The long-awaited follow-up to Linden MacIntyre’s novel The Bishop’s Man officially launches tomorrow, and the Giller Prize–winning author recently spoke to Bookclub-in-a-Box about his new book, Why Men Lie, which offers a moving and emotionally complex conclusion to the Cape Breton trilogy.
Why Men Lie takes place two years after the events of The Bishop’s Man. We’re introduced to Effie MacAskill Gillis, sister of the troubled priest Duncan. It’s 1997, and Effie is an independent, middle-aged woman working as a tenured professor of Celtic Studies, but her complicated and often disappointing love life has left her all but ready to give up on the opposite sex. Then suddenly, a chance encounter with a man on a Toronto subway platform gives Effie renewed hope. J.C. Campbell is an old friend she hasn’t seen for more than 20 years—an attractive, single man who appears to possess the stability and good sense she longs for.
After all of her experience in relationships with men, Effie thought she knew all she needed to about what to expect, and how to maintain her self-sufficiency. Why do men lie?, she wants to know. But whether it’s for love, for protection, or for more selfish reasons, Effie soon learns that no amount of experience can prepare you for what might resurface from the past, and for the damage that might cause, emotionally or otherwise.
Bookclub-in-a-Box: After winning the Giller Prize for The Bishop’s Man, you were quoted in the media as saying about this new book, “I’m interested in the woman’s point of view as she watches the men around her getting older and stupider.” Why the gender divide? Do you think Effie, and other women in this trilogy, tell similar lies to protect themselves?
Linden MacIntyre: I think there is a real gender divide that favours men throughout early life, from teens to middle age. I think that at middle age women become wiser, more independent. Men tend to become more fearful, and in response, inclined to look for reassurance about matters that are important to them—virility, personal security, appearance—that sometimes cause them to behave stupidly. And of course women also tell lies, but for different reasons.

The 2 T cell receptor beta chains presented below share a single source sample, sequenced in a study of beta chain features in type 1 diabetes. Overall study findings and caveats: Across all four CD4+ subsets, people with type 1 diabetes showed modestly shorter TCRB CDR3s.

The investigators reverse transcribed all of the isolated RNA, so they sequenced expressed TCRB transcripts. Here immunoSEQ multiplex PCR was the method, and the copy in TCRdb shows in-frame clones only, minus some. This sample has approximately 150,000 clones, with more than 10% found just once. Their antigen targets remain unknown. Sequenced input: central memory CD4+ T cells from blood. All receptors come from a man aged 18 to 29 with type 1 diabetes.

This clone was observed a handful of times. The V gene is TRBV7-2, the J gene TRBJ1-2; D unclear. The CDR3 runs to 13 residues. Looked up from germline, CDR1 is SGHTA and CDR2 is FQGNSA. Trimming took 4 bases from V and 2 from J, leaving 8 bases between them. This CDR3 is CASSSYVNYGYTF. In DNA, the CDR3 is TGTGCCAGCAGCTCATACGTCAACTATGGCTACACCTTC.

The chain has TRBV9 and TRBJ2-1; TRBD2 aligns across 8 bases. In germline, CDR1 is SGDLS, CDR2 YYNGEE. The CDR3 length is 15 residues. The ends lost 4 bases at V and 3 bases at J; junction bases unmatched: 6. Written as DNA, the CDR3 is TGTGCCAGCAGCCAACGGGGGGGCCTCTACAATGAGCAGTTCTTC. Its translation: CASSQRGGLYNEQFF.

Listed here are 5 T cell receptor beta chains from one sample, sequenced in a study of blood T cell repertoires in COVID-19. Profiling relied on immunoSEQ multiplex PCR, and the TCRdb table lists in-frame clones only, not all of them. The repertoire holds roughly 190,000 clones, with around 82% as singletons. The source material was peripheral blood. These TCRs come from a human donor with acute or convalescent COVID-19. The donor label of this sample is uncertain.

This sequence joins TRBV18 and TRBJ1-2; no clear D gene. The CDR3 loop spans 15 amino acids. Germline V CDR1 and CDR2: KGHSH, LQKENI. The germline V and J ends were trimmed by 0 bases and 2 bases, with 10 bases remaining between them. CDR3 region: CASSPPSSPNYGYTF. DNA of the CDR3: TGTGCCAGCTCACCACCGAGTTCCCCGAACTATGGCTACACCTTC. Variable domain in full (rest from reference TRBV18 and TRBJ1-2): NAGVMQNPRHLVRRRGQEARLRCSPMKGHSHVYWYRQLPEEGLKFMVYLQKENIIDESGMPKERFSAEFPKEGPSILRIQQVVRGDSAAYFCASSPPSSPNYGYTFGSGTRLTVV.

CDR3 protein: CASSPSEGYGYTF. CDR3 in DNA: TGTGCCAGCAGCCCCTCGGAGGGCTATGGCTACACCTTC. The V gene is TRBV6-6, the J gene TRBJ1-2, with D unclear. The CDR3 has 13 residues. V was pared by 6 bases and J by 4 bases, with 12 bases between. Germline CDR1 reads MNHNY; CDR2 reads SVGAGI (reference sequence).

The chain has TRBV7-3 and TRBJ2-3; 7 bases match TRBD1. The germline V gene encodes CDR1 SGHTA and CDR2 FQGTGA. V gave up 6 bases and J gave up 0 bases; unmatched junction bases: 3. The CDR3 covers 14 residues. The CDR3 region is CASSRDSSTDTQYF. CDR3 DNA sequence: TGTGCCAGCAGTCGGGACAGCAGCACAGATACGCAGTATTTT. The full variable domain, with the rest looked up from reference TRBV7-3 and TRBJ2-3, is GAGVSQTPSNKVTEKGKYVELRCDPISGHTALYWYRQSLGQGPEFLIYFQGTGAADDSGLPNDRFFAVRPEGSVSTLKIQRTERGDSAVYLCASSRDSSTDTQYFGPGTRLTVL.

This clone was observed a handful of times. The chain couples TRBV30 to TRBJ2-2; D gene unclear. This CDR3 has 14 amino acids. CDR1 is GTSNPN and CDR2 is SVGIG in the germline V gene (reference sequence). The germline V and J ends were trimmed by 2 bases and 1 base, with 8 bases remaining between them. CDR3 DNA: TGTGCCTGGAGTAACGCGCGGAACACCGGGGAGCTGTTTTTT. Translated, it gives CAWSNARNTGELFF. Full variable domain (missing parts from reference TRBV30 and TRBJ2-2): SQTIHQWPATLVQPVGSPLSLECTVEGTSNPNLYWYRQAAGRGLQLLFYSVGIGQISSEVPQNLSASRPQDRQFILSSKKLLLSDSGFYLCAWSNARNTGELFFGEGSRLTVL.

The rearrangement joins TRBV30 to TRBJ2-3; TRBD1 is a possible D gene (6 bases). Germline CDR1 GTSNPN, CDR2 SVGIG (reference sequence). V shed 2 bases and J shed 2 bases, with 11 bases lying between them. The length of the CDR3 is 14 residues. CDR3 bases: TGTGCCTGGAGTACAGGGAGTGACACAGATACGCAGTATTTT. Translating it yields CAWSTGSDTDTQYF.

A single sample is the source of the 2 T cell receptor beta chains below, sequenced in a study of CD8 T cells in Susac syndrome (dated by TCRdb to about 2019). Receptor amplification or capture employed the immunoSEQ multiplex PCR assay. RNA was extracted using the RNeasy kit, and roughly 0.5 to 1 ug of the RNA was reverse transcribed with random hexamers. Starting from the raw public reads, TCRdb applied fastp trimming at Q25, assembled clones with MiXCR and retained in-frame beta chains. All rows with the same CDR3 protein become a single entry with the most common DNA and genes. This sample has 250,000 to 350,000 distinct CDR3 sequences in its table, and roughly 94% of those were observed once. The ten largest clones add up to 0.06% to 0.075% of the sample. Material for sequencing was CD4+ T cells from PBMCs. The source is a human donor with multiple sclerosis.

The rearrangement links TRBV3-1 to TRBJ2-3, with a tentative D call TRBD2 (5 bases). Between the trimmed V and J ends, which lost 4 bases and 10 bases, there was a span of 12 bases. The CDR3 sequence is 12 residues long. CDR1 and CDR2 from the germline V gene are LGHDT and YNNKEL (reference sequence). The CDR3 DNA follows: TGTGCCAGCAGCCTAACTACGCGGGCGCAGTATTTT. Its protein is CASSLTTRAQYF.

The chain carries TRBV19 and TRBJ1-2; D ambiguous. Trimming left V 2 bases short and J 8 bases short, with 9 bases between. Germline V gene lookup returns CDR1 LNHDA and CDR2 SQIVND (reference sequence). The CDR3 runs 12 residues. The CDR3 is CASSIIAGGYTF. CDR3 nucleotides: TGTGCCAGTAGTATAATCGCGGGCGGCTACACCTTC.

How did you decide where to take this third story, and whose story to tell, after publishing The Long Stretch and The Bishop’s Man?
I’ve been carrying the idea around for many years, trying to figure out a way to turn it into a story: men at middle age become obsessive about impotence—not just sexual, but the loss of influence and control and turn to women for reassurance. Stupid men turn to younger women. The smart ones… don’t.
What was the most challenging part of writing this novel from a woman’s perspective?
Not so much finding the voice, but finding the confidence to persevere with the voice and the perceptions.
A noticeable number of scenes in the book involve characters drinking scotch and other booze while they talk. Is there an intended connection between their drinking and the amount of lying and frustration in their lives?
I don’t think so. In fact, I believe that truth is more likely to emerge under the influences of alcohol and frustration. For people of a certain age and from a certain cultural background, alcohol is a fairly normal part of social interaction and/or private reflection.
Other than Effie, which character did you find the most interesting to write about in this book, and why?
Stella. And I’d rather not say why.
Are there any tips you would give a book club to better navigate their discussion of your book?
I think a good book becomes part of the consciousness of the reader and therefore has a variety of messages for almost everyone. As a reader of my own book, engaged in a discussion of its meaning, I’d emphasize that notwithstanding its focus and its voice, which is that of a woman and a woman’s sensibility, it’s essentially a “guy book.”
You recently took part in a CBC Radio show where you read aloud prose from listeners who had purposely broken Elmore Leonard’s “10 Rules for Writing Fiction”—for example, misusing regional dialect, or overusing exclamation points. Do you have any of your own rules for writing?
To write in the active voice as much as is possible because it conveys clarity, and clarity requires work above and beyond the writing.
You’ve won the Giller Prize, an Emmy, and a number of Gemini Awards for your work as a writer and a journalist. Are there any other career goals or personal goals that you aspire to for the future?
I don’t think awards/rewards amount to achievement of goals. Rather they are events over which one has limited control and so tell us very little of substance about ourselves or what we do. The career goal is, as it has always been, to write well about what matters and to be heard.
Now that you’ve concluded your Cape Breton trilogy, what will your next book be about? Are you planning another novel?
It’s a novel about the violent consequences of ethical compromise, set in a rural place that could be Cape Breton.
Is there any book you love that you wish you had written yourself?
Amongst Women, by John McGahern.
Does your book club need a list of discussion questions for Why Men Lie? Click here for questions prepared by Bookclub-in-a-Box for Random House of Canada.